Interestingly, today was staff development day at my library, and our first session focused on (what else) e-books. Specifically, the Nook, which is put out by Barnes and Noble. I also had the opportunity to play with a Sony e-reader.
Within a few minutes of the start of the presentation, I started thinking that maybe I do actually want one. They’re smaller than I imagined, and super cute. The Nook is about half the size of an Ipad, and has a little touchscreen at the bottom that you use to control everything.
I felt like I was pestering this poor woman trying to present to us, but I had a lot of questions. The device has a lot of pretty amazing features:
- Unlike the Kindle, its file format is universal, meaning you can load PDFS and other files onto the Nook, and use Nook files on other devices. This includes image and sound files, including audiobooks. The Nook does not include text-to-voice which I am not happy about (the rep claimed it’s because the technology is just not good enough, which seems like a lame excuse, in terms of accessibility) but can run an audiobook and an e-book simultaneously.
- Font size is completely adjustable, which is probably common to all e-books, but I felt it was a worthy feature in that any book can become a large print book.
- As is frequently mentioned, it can be read in full sunlight. Memory is replaceable, and can be expanded to hold up to 17,000 books. Batteries are replaceable and cost 30 dollars. Because we have a Barnes and Noble locally, devices can be immediately replaced if necessary, and the rep said that it’s a no-fault situation as long as there isn’t “a footprint on the screen”.
- Purchasing a book and downloading it literally takes under a minute. You have to provide a credit card number and name which is stored as part of your account. Up to six e-readers can be registered to one account, meaning that you can share your collection with others, as long as you’re willing to share the payment method. This is handy for people with family overseas, who cannot legally download American published e-books. That particular tariff law was one of the biggest drawbacks I could see to this format. You literally have to be standing on American soil to download many e-books. However, so long as someone in the States can access the account, they can make the purchases and the books will appear on every Nook registered to that account.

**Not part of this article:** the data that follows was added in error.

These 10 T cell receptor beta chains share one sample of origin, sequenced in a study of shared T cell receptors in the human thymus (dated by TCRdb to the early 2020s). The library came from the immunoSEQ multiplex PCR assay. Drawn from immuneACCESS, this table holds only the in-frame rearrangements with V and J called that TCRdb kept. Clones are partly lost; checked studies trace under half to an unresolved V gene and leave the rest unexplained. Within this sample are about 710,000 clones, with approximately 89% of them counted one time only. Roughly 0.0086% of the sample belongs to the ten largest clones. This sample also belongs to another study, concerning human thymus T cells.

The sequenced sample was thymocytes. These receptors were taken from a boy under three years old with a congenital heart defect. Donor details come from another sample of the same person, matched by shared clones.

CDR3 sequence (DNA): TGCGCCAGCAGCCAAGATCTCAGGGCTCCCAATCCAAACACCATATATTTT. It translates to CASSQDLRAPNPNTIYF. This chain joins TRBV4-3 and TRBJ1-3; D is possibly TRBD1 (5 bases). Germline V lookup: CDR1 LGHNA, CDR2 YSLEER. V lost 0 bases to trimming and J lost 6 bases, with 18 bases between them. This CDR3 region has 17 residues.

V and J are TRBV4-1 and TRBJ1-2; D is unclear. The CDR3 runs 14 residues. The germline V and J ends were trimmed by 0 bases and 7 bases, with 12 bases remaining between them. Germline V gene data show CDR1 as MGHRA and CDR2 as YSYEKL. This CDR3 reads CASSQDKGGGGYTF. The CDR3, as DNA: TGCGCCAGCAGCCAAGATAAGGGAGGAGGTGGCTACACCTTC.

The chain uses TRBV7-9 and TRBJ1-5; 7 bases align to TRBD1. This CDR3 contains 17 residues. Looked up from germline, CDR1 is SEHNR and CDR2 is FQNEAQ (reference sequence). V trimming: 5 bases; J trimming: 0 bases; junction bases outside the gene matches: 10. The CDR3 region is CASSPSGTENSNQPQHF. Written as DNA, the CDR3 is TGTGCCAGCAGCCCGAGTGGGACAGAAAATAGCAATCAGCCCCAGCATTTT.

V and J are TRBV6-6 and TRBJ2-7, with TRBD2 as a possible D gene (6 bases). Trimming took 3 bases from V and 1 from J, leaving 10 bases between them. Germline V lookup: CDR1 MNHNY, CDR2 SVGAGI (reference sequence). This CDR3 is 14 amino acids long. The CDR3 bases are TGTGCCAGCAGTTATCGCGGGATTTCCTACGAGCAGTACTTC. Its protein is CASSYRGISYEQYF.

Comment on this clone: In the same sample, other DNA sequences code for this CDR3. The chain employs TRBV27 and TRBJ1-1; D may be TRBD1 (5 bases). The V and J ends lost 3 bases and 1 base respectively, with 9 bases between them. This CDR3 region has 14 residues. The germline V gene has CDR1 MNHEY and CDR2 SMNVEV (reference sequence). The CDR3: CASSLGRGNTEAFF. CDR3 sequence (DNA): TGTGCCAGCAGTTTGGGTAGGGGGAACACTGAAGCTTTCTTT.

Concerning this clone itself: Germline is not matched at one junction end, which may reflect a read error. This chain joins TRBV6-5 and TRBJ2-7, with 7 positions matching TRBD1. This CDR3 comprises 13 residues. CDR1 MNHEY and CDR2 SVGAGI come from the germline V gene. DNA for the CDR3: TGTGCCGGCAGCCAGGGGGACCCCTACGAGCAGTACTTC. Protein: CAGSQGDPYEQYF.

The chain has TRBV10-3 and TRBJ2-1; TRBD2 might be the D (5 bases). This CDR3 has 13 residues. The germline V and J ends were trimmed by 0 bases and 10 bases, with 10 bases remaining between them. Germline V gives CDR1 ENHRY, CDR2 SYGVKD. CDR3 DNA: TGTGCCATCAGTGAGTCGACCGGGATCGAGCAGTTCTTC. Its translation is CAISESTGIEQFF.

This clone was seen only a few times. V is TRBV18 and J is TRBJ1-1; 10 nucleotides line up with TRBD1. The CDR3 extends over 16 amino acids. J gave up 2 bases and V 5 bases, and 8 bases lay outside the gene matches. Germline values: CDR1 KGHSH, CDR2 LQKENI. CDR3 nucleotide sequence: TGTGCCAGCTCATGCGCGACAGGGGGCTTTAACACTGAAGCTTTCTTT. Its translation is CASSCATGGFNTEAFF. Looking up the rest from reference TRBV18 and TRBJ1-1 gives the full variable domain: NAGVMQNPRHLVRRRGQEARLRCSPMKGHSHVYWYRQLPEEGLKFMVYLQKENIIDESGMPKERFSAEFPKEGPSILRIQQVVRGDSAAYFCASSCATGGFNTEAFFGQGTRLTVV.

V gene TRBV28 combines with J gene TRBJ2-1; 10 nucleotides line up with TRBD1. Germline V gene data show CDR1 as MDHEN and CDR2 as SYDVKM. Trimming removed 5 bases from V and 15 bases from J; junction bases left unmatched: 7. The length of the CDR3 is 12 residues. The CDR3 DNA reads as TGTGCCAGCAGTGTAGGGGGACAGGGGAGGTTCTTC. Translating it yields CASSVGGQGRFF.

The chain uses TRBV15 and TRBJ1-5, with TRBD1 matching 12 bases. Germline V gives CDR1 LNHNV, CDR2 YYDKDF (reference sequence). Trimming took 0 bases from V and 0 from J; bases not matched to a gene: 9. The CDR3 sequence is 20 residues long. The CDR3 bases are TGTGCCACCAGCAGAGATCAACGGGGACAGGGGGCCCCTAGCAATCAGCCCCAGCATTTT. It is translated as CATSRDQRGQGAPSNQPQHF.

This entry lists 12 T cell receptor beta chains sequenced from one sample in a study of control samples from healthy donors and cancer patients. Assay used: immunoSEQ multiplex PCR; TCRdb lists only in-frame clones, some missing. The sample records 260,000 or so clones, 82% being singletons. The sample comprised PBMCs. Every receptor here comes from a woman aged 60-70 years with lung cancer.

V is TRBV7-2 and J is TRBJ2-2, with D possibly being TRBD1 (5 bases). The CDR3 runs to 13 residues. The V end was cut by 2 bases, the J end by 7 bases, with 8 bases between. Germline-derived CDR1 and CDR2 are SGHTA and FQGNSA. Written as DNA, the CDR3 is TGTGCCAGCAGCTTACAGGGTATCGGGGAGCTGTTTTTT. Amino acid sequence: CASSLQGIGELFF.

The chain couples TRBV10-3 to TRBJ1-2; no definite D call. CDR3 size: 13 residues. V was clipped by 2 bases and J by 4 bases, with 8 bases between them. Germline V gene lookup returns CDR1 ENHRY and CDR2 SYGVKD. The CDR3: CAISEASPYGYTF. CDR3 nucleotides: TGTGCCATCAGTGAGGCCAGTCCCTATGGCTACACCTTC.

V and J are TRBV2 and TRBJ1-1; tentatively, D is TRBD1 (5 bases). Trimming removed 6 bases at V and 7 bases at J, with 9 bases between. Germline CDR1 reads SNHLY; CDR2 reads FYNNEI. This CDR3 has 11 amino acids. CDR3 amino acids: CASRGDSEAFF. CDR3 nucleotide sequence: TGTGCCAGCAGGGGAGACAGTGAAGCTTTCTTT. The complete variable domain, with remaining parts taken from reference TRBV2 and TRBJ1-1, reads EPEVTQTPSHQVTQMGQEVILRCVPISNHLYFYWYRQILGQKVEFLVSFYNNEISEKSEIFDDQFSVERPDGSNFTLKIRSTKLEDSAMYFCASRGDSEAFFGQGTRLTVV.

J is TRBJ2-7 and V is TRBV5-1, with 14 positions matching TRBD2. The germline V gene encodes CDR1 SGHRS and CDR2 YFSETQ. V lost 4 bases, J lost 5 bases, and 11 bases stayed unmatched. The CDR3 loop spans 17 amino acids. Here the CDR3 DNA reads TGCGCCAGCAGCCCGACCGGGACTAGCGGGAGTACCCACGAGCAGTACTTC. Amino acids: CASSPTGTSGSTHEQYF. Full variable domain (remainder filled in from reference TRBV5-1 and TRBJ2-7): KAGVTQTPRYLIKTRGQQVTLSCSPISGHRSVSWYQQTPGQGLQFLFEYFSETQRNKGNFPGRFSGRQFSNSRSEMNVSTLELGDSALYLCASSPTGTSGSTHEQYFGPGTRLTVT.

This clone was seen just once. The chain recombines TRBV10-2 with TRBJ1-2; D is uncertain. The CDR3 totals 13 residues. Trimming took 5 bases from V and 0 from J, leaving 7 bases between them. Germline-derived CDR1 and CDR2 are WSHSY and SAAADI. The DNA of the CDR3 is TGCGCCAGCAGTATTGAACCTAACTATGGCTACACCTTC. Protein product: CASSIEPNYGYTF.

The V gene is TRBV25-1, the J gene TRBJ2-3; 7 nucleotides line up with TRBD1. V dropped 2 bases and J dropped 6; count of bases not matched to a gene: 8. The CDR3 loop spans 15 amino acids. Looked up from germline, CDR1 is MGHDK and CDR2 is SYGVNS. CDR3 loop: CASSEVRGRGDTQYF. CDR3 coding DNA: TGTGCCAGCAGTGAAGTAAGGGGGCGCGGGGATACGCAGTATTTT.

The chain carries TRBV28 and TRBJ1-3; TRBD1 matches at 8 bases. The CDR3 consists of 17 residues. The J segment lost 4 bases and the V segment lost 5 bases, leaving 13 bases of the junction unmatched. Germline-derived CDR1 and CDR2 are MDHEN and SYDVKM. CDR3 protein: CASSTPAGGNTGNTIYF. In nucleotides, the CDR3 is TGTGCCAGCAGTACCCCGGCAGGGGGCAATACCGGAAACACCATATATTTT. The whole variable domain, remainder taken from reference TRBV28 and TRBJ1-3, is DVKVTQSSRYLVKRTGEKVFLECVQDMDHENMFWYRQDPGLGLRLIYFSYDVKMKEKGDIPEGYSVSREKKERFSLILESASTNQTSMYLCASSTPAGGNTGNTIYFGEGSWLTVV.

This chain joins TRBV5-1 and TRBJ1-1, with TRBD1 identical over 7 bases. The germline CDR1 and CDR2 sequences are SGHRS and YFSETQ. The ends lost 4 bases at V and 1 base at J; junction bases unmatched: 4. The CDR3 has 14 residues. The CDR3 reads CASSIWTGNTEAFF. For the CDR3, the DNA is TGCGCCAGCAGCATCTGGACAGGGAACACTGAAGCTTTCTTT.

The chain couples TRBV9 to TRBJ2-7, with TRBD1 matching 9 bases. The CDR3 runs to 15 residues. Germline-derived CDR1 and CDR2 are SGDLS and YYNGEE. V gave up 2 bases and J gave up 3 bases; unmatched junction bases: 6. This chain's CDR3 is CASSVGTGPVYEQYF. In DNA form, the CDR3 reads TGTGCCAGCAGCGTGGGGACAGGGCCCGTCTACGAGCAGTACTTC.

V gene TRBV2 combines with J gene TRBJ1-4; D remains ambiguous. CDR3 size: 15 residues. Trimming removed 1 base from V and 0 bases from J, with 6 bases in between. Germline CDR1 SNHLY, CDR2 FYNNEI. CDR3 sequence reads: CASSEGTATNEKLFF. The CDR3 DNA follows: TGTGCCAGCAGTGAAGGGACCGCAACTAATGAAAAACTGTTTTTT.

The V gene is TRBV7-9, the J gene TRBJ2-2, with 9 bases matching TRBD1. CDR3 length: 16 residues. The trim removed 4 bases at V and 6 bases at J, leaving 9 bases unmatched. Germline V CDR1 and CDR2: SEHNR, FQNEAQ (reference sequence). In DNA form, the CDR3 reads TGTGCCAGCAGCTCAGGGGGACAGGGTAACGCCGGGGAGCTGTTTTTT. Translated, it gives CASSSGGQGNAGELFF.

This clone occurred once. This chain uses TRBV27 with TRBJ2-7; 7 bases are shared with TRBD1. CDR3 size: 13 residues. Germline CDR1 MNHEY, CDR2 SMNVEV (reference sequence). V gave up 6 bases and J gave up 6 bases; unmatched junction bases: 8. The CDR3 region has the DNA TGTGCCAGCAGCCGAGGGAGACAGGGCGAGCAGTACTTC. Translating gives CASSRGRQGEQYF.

- I asked about the extent of materials available in e-book format. She said that certain publishers were dragging their feet, and others do not sponsor their authors to publish in this format unless the author does it on their own, but that Nook has the most extensive library because publishers are mostly likely to go with their universal file format that can be marketed to any e-reader.
- The way the device is designed allows for constant upgrades. All buttons except for the page turns are integrated virtually as part of the color touch pad. If the keyboard needs a new button or a new feature requires redesign of the controls, that can be done without upgrading hardware. I thought that was a really clever way of extending the useful life of the device. The rep said that Barnes and Noble envisions the life of each Nook lasting in the range of 6-7 years.
- We talked a bit about PubIt!, which is Barnes and Noble’s self-publishing tool. It seems like a pretty neat setup. You upload your book, and you are required to sell it for at least a dollar. So Barnes and Noble makes money off of people who even only publish their own book and buy a copy. The author keeps about 40% of the revenue and the rest stays with Barnes and Noble. The rep said that this was a pretty typical split, but frankly I don’t know enough to know if that’s true or not. I could see this being a pretty fun project to do with a high school class though.
So while all of this is going on, two Nooks are being passed around the room. Finally one of them reaches me and I start to play with it. I push a button, and the screen flashes to black then reloads. I push another button, the same thing happens. I start wondering if I’ve broken it. I quietly pass it on.
Turns out that e-ink works kind of like an etch-a-sketch, and that the refresh is necessary to display the next set of text. The Sony e-reader was exactly the same, and I assume the Kindle as well. I ended up asking about it, and the rep said that only about 1 in 5 people notice the flash. Apparently I’m one of the unlucky ones. I found it so distracting that I can’t imagine myself ever sitting and reading comfortably. The screen also did not scroll, it loaded a single page at a time, which I didn’t care for. Those are things that might change in future upgrades, as the rep said that the refresh speed had improved dramatically since the device was first released. Still, I was shocked at what I saw as really shitty functionality on an otherwise beautiful device.
So after my encounter with the Nook, I still find myself debating. I would love to have the ability to load my PDFs for class onto a reader and read in bed instead of trying to relax with my netbook propped up next to me. I’ve used the Ipad and love it, but it’s really too big to be comfortable as an e-reader. Plus the Nook and Sony will be compatible with Onlib’s collection, which would be a nice bonus. But unless the technology improves, I can’t see myself going that route.
As an aside, the rep mentioned that when the Nook was brand new, it was released to tech bloggers to review. The Nook store features a display of the most popular titles, and apparently during the period when only the bloggers had the device, the most popular titles were erotica and Star Wars. Hmm.